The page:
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Darren Appleton


Instruction Articles:
 
You’ll Kick Yourself
June 2020

Know the ins and outs of getting out of traps.

Because of safety play (and sometimes because of just plain bad luck!), kicking is a huge part of rotation games. Yet, with all the strides players have made in learning to kick with accuracy, many players still take the wrong path.

The simplest example is shown in the diagrams. The 9 ball is preventing the shooter from direct contact with the 1. Meanwhile, the 2 ball is at the other end of the table. Surprisingly, I still see players take the natural angle off the side rail (Diagram One). While contact looks easy, it is really a dangerous path. It is also the wrong shot. For starters, the 1 ball is deep in the corner pocket, which presents a couple of pitfalls. First, you could completely miss the 1 ball, fouling and given your opponent ball in hand, as shown.



Also, if you go directly at the 1, the cue ball could easily follow it into the pocket (Diagram Two). Even if you manage decent contact on the 1 going directly at it, you will need to get lucky to get shape on the 2 ball.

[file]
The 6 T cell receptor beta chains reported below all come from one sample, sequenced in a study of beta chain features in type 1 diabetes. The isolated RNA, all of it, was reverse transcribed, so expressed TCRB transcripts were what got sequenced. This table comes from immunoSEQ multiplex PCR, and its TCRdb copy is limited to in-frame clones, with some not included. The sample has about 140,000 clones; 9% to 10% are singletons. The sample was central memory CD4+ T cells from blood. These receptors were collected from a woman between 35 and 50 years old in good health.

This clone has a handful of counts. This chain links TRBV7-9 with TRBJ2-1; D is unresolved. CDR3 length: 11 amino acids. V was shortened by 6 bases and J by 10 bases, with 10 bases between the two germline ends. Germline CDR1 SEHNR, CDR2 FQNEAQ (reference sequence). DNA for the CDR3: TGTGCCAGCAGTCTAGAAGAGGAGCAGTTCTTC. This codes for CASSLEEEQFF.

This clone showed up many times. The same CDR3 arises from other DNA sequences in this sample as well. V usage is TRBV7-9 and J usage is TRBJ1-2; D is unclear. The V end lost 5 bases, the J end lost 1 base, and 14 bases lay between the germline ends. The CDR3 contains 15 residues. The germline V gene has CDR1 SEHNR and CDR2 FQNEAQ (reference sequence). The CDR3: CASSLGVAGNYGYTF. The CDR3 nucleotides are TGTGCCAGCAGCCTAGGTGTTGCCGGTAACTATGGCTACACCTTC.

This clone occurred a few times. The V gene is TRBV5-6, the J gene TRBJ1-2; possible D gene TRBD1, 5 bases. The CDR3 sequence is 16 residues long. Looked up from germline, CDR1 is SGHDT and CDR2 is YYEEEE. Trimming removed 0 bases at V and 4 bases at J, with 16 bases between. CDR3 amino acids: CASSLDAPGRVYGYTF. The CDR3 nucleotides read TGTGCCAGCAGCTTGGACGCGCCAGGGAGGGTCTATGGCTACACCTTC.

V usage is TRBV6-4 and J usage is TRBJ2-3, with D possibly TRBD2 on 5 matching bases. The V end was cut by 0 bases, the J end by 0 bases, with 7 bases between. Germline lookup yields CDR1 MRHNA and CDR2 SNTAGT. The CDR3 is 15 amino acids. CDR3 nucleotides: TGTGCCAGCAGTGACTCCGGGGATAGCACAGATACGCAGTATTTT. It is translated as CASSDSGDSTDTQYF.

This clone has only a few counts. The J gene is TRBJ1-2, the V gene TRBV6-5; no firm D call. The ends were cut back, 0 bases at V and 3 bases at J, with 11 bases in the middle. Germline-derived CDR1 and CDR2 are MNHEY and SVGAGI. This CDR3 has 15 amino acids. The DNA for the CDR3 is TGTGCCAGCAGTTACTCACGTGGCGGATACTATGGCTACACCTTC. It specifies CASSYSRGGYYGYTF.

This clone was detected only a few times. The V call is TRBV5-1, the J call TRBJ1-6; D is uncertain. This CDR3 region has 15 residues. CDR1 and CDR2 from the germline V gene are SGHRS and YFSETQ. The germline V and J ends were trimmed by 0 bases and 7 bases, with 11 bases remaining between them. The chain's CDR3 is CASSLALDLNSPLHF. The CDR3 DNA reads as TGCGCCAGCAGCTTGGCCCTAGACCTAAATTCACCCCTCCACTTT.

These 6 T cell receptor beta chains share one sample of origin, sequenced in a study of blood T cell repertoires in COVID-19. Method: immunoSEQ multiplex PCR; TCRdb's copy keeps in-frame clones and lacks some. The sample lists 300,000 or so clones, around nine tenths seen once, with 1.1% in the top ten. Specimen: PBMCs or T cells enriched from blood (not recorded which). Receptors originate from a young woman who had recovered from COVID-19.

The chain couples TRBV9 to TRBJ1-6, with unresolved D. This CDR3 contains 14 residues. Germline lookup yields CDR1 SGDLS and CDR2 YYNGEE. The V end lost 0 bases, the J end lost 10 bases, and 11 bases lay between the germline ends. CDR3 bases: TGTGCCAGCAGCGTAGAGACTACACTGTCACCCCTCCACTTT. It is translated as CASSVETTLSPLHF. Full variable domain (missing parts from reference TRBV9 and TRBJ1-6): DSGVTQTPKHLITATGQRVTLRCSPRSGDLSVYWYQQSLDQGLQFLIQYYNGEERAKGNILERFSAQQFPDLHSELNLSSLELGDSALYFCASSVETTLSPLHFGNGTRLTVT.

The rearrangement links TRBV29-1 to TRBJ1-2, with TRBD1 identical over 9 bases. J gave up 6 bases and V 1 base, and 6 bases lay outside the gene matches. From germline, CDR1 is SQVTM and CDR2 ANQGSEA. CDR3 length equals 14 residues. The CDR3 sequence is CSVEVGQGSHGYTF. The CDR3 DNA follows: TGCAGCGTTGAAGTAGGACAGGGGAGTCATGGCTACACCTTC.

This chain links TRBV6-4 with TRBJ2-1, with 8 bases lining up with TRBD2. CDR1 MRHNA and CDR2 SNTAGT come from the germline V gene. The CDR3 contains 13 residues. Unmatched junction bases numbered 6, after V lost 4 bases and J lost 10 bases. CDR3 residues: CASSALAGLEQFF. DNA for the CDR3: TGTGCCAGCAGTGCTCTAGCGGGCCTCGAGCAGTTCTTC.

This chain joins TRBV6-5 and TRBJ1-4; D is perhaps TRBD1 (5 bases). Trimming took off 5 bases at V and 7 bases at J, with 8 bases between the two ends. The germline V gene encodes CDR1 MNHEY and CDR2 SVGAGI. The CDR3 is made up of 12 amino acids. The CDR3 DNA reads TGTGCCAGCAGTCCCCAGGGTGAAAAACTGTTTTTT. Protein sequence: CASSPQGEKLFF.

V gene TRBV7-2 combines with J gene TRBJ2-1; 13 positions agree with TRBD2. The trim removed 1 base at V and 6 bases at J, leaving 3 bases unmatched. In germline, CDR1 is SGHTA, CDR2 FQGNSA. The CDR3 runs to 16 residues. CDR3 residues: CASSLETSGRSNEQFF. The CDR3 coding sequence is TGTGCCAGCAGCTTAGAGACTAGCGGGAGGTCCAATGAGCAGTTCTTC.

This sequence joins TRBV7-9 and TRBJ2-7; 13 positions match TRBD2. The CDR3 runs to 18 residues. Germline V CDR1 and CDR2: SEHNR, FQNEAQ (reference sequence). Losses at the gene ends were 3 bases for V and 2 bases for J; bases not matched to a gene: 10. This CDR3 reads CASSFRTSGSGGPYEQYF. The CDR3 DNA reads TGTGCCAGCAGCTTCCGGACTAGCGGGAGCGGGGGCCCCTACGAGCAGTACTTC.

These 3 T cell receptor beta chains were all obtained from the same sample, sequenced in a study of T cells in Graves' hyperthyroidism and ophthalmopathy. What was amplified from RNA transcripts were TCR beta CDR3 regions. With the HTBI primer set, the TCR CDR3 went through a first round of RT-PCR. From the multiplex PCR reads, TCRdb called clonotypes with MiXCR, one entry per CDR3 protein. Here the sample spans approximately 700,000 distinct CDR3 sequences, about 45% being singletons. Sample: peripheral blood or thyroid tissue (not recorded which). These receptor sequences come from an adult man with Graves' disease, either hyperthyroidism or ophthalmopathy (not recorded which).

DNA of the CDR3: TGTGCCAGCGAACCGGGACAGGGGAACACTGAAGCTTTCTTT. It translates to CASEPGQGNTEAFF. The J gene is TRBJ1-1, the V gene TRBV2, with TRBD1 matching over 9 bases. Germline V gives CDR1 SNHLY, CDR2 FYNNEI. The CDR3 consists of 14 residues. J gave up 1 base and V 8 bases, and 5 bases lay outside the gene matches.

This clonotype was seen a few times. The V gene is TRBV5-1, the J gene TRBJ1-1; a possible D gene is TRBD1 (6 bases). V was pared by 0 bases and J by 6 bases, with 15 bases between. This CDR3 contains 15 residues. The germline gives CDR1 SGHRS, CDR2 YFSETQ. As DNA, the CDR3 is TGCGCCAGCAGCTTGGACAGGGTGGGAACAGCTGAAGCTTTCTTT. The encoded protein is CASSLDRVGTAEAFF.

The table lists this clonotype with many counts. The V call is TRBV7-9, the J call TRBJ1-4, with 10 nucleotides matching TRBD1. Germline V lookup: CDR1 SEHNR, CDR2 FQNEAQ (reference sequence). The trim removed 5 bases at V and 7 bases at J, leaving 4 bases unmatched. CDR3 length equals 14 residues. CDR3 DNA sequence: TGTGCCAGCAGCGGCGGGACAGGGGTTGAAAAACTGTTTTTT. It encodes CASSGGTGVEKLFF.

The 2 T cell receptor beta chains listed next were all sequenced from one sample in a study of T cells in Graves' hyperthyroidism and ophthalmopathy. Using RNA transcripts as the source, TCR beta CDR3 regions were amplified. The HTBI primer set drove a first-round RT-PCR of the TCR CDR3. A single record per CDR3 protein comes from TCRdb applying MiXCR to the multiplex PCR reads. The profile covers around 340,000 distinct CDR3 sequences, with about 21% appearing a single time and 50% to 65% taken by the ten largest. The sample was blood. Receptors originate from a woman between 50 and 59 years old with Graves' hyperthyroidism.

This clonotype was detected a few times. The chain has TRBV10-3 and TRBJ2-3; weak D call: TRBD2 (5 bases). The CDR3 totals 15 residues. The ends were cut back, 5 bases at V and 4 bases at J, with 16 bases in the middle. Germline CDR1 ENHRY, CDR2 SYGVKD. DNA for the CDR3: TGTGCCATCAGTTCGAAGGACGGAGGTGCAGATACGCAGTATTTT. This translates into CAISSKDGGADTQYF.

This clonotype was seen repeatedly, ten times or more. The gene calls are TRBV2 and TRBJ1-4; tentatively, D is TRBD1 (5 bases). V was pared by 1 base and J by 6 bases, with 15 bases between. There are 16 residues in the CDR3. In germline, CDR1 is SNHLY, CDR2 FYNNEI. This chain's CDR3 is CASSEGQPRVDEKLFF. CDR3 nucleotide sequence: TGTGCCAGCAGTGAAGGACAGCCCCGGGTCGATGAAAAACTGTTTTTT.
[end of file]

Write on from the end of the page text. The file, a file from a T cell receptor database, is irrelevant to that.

The correct way to play this shot, of course, is to shorten the angle and spin into the 1 ball off the bottom rail (Diagram Three). To shorten the angle, aim a half-diamond below the natural angle. On shots like this, I hit the cue ball firm and with a half tip (maybe slightly more) of draw.

By taking this approach, you create a better angle to get into the 1 ball. Any concern about the cue ball following the 1 into the corner pocket is eliminated. Missing the 1 ball completely is also very unlikely.

And best of all, virtually any contact on the 1 ball from this approach will take the cue ball naturally up table toward shape on the 2 ball.

Practice shots like these. Some look easy, but you need to work on them to see the subtle differences between effective kicks and disasters. The extra work will elevate your creativity and you’ll be getting out of traps in no time.

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